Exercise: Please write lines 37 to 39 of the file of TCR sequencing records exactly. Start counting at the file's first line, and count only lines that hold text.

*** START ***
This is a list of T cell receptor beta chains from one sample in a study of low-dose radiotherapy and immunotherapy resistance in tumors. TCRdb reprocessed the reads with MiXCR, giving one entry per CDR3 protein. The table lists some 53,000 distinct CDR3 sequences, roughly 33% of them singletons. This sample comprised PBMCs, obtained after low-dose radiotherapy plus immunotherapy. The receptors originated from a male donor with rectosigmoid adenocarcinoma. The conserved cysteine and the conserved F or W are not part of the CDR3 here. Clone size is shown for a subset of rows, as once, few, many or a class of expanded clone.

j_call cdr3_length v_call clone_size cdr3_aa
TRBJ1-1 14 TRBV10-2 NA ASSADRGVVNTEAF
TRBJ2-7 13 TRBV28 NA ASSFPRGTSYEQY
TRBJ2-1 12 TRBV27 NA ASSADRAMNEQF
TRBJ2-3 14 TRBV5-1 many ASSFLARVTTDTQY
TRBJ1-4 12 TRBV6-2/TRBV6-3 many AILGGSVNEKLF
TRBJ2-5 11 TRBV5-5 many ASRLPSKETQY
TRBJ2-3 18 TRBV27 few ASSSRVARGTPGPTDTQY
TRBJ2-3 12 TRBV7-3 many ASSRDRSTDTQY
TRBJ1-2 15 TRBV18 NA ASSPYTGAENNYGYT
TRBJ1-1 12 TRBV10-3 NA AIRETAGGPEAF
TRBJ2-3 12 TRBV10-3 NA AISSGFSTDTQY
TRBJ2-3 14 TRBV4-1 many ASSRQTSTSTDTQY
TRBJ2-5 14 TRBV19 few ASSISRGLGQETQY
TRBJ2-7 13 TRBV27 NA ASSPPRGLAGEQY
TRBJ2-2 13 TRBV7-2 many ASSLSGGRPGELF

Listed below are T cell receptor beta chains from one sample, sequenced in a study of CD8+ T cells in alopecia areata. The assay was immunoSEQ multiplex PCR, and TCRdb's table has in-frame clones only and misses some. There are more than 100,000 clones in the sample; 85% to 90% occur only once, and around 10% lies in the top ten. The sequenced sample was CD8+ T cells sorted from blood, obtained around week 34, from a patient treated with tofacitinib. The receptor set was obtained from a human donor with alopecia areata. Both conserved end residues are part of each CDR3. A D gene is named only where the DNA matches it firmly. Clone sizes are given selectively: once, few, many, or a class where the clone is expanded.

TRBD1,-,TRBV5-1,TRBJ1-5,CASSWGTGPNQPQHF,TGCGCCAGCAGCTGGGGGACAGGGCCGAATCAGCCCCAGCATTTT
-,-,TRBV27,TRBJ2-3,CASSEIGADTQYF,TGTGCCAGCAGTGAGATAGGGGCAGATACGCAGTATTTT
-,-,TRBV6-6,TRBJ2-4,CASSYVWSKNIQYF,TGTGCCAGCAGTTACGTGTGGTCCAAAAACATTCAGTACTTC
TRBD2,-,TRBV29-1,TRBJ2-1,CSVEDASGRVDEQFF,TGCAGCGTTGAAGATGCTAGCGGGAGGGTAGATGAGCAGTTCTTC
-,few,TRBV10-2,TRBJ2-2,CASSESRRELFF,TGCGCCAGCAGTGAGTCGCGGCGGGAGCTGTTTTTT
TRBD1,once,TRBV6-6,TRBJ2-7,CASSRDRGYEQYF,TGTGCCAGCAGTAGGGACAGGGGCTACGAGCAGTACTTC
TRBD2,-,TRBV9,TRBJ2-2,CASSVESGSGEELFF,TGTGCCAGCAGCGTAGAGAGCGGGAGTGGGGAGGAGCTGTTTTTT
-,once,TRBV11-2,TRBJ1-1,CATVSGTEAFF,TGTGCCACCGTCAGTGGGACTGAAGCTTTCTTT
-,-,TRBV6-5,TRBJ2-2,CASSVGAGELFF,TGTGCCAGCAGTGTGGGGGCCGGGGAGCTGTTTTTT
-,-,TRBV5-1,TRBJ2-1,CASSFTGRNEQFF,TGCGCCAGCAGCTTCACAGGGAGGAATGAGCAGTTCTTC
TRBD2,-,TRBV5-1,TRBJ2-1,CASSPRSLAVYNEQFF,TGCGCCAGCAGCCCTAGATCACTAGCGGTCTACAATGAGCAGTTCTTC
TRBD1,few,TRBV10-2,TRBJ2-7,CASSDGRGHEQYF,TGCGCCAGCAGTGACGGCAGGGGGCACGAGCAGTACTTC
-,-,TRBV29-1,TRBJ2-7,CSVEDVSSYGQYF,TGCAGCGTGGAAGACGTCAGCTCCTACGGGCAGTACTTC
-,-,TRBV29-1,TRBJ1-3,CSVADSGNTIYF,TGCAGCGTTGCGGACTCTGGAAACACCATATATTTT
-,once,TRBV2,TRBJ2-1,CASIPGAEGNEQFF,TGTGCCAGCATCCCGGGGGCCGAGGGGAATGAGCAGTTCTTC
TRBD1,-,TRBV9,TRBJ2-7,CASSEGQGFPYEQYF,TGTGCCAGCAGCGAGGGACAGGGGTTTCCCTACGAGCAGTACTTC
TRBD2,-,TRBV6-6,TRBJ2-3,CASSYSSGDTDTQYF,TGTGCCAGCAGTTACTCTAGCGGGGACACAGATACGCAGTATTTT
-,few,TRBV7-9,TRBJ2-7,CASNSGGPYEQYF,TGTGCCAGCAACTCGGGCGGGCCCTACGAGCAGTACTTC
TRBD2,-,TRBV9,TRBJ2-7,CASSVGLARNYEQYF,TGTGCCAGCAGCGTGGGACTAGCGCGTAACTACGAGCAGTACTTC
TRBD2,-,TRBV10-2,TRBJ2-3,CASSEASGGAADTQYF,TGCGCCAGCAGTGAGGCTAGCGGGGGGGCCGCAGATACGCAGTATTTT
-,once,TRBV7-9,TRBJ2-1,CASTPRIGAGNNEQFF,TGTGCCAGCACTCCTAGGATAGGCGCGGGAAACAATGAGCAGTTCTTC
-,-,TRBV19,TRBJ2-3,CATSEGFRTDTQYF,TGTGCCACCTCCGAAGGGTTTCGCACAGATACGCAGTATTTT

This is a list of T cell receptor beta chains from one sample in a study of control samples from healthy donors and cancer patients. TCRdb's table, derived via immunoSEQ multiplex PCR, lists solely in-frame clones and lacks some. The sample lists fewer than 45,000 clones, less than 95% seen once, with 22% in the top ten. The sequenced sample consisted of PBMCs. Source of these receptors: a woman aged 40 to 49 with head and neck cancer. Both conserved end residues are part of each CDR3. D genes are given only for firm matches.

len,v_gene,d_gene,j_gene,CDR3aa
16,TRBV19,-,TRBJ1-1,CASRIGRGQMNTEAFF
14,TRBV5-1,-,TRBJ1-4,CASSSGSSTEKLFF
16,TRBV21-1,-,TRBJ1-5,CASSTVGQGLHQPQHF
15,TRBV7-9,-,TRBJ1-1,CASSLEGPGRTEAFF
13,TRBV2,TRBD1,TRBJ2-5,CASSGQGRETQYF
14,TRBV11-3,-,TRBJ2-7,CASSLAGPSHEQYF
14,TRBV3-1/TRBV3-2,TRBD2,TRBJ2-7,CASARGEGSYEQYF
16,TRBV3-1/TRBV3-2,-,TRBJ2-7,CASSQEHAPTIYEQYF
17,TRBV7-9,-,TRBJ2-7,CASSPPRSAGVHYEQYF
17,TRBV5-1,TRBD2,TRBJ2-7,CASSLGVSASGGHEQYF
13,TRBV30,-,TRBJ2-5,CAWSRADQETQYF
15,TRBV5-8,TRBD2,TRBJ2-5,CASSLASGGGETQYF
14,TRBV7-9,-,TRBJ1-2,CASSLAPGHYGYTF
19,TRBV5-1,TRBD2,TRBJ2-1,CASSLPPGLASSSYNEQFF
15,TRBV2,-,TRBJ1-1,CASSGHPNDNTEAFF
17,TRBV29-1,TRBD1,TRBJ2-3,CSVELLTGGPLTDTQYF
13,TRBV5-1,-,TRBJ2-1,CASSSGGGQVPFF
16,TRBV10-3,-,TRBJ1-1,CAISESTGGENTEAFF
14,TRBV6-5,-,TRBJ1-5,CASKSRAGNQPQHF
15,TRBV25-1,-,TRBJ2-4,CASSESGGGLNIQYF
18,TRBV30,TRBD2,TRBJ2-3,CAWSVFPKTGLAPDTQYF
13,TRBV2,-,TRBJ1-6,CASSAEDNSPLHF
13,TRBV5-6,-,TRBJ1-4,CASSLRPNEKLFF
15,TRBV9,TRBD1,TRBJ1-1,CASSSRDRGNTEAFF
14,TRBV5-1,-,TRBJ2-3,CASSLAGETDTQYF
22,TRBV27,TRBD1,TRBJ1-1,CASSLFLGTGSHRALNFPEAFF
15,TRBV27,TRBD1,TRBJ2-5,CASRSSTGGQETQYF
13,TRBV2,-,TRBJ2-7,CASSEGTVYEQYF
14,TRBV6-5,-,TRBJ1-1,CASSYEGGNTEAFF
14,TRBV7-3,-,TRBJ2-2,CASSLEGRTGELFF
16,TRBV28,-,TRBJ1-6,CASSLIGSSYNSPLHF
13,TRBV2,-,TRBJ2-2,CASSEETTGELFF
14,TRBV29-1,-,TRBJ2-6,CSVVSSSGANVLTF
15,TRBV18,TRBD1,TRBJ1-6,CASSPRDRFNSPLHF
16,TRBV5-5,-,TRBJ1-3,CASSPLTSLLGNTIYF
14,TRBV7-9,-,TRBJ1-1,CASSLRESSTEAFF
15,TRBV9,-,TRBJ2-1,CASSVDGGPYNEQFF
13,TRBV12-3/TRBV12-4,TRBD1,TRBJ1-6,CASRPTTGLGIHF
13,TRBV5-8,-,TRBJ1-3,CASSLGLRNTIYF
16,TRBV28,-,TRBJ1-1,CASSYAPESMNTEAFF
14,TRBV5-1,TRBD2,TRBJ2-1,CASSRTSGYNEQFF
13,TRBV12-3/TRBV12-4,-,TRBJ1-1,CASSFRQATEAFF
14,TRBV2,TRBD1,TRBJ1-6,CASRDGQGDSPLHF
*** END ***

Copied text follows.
TRBD2,-,TRBV9,TRBJ2-7,CASSVGLARNYEQYF,TGTGCCAGCAGCGTGGGACTAGCGCGTAACTACGAGCAGTACTTC
TRBD2,-,TRBV10-2,TRBJ2-3,CASSEASGGAADTQYF,TGCGCCAGCAGTGAGGCTAGCGGGGGGGCCGCAGATACGCAGTATTTT
-,once,TRBV7-9,TRBJ2-1,CASTPRIGAGNNEQFF,TGTGCCAGCACTCCTAGGATAGGCGCGGGAAACAATGAGCAGTTCTTC